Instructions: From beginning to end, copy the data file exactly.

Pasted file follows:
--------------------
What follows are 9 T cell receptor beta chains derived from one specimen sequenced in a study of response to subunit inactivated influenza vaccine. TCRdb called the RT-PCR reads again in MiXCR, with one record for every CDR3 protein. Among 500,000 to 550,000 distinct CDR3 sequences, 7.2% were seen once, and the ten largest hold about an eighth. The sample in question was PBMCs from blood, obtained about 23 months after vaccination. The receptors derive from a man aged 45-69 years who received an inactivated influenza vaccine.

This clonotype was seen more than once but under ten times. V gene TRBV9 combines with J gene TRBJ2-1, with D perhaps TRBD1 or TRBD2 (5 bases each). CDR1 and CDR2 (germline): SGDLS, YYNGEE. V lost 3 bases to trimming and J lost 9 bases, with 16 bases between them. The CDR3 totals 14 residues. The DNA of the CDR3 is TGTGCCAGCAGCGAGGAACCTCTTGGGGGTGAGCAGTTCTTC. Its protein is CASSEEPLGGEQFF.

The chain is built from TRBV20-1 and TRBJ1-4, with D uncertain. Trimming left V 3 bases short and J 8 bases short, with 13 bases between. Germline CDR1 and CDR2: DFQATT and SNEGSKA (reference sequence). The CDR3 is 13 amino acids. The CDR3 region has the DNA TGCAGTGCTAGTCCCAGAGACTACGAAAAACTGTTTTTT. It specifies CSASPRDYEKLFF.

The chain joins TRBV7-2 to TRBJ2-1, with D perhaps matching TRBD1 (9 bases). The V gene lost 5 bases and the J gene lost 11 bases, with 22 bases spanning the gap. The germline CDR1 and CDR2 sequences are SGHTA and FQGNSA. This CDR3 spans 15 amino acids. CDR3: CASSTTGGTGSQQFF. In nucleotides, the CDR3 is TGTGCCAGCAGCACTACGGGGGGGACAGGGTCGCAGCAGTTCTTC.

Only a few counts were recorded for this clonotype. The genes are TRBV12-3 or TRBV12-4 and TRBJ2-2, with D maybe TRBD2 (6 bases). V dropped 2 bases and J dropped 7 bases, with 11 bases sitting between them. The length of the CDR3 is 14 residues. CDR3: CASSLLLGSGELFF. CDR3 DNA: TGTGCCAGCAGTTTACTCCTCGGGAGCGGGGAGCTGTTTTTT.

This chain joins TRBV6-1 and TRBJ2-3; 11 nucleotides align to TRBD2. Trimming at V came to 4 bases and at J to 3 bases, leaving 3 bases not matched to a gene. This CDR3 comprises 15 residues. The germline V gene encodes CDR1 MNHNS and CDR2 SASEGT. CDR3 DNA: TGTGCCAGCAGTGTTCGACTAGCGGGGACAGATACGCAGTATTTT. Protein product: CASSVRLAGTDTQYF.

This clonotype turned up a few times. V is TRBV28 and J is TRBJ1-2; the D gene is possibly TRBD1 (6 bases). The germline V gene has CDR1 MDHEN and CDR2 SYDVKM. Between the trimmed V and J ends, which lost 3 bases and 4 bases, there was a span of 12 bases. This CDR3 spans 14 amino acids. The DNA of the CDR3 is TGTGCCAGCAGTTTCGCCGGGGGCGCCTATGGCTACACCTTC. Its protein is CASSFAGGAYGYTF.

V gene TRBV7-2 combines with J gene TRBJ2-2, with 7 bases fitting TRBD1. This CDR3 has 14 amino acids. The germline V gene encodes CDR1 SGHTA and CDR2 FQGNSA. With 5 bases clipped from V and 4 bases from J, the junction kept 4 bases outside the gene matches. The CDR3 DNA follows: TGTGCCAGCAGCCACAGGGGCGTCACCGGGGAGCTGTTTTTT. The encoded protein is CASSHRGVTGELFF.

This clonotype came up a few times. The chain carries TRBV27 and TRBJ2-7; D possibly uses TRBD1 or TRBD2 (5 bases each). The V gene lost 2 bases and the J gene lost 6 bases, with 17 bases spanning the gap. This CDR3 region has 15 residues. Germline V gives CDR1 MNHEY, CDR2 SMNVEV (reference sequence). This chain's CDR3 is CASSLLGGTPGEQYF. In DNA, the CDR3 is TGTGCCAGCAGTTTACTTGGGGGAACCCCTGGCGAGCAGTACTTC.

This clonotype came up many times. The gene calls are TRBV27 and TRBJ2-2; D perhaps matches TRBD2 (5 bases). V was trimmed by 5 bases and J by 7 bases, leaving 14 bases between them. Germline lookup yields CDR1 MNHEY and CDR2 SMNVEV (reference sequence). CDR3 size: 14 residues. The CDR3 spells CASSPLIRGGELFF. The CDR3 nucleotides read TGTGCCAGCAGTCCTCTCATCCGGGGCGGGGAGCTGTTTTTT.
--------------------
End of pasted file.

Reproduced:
What follows are 9 T cell receptor beta chains derived from one specimen sequenced in a study of response to subunit inactivated influenza vaccine. TCRdb called the RT-PCR reads again in MiXCR, with one record for every CDR3 protein. Among 500,000 to 550,000 distinct CDR3 sequences, 7.2% were seen once, and the ten largest hold about an eighth. The sample in question was PBMCs from blood, obtained about 23 months after vaccination. The receptors derive from a man aged 45-69 years who received an inactivated influenza vaccine.

This clonotype was seen more than once but under ten times. V gene TRBV9 combines with J gene TRBJ2-1, with D perhaps TRBD1 or TRBD2 (5 bases each). CDR1 and CDR2 (germline): SGDLS, YYNGEE. V lost 3 bases to trimming and J lost 9 bases, with 16 bases between them. The CDR3 totals 14 residues. The DNA of the CDR3 is TGTGCCAGCAGCGAGGAACCTCTTGGGGGTGAGCAGTTCTTC. Its protein is CASSEEPLGGEQFF.

The chain is built from TRBV20-1 and TRBJ1-4, with D uncertain. Trimming left V 3 bases short and J 8 bases short, with 13 bases between. Germline CDR1 and CDR2: DFQATT and SNEGSKA (reference sequence). The CDR3 is 13 amino acids. The CDR3 region has the DNA TGCAGTGCTAGTCCCAGAGACTACGAAAAACTGTTTTTT. It specifies CSASPRDYEKLFF.

The chain joins TRBV7-2 to TRBJ2-1, with D perhaps matching TRBD1 (9 bases). The V gene lost 5 bases and the J gene lost 11 bases, with 22 bases spanning the gap. The germline CDR1 and CDR2 sequences are SGHTA and FQGNSA. This CDR3 spans 15 amino acids. CDR3: CASSTTGGTGSQQFF. In nucleotides, the CDR3 is TGTGCCAGCAGCACTACGGGGGGGACAGGGTCGCAGCAGTTCTTC.

Only a few counts were recorded for this clonotype. The genes are TRBV12-3 or TRBV12-4 and TRBJ2-2, with D maybe TRBD2 (6 bases). V dropped 2 bases and J dropped 7 bases, with 11 bases sitting between them. The length of the CDR3 is 14 residues. CDR3: CASSLLLGSGELFF. CDR3 DNA: TGTGCCAGCAGTTTACTCCTCGGGAGCGGGGAGCTGTTTTTT.

This chain joins TRBV6-1 and TRBJ2-3; 11 nucleotides align to TRBD2. Trimming at V came to 4 bases and at J to 3 bases, leaving 3 bases not matched to a gene. This CDR3 comprises 15 residues. The germline V gene encodes CDR1 MNHNS and CDR2 SASEGT. CDR3 DNA: TGTGCCAGCAGTGTTCGACTAGCGGGGACAGATACGCAGTATTTT. Protein product: CASSVRLAGTDTQYF.

This clonotype turned up a few times. V is TRBV28 and J is TRBJ1-2; the D gene is possibly TRBD1 (6 bases). The germline V gene has CDR1 MDHEN and CDR2 SYDVKM. Between the trimmed V and J ends, which lost 3 bases and 4 bases, there was a span of 12 bases. This CDR3 spans 14 amino acids. The DNA of the CDR3 is TGTGCCAGCAGTTTCGCCGGGGGCGCCTATGGCTACACCTTC. Its protein is CASSFAGGAYGYTF.

V gene TRBV7-2 combines with J gene TRBJ2-2, with 7 bases fitting TRBD1. This CDR3 has 14 amino acids. The germline V gene encodes CDR1 SGHTA and CDR2 FQGNSA. With 5 bases clipped from V and 4 bases from J, the junction kept 4 bases outside the gene matches. The CDR3 DNA follows: TGTGCCAGCAGCCACAGGGGCGTCACCGGGGAGCTGTTTTTT. The encoded protein is CASSHRGVTGELFF.

This clonotype came up a few times. The chain carries TRBV27 and TRBJ2-7; D possibly uses TRBD1 or TRBD2 (5 bases each). The V gene lost 2 bases and the J gene lost 6 bases, with 17 bases spanning the gap. This CDR3 region has 15 residues. Germline V gives CDR1 MNHEY, CDR2 SMNVEV (reference sequence). This chain's CDR3 is CASSLLGGTPGEQYF. In DNA, the CDR3 is TGTGCCAGCAGTTTACTTGGGGGAACCCCTGGCGAGCAGTACTTC.

This clonotype came up many times. The gene calls are TRBV27 and TRBJ2-2; D perhaps matches TRBD2 (5 bases). V was trimmed by 5 bases and J by 7 bases, leaving 14 bases between them. Germline lookup yields CDR1 MNHEY and CDR2 SMNVEV (reference sequence). CDR3 size: 14 residues. The CDR3 spells CASSPLIRGGELFF. The CDR3 nucleotides read TGTGCCAGCAGTCCTCTCATCCGGGGCGGGGAGCTGTTTTTT.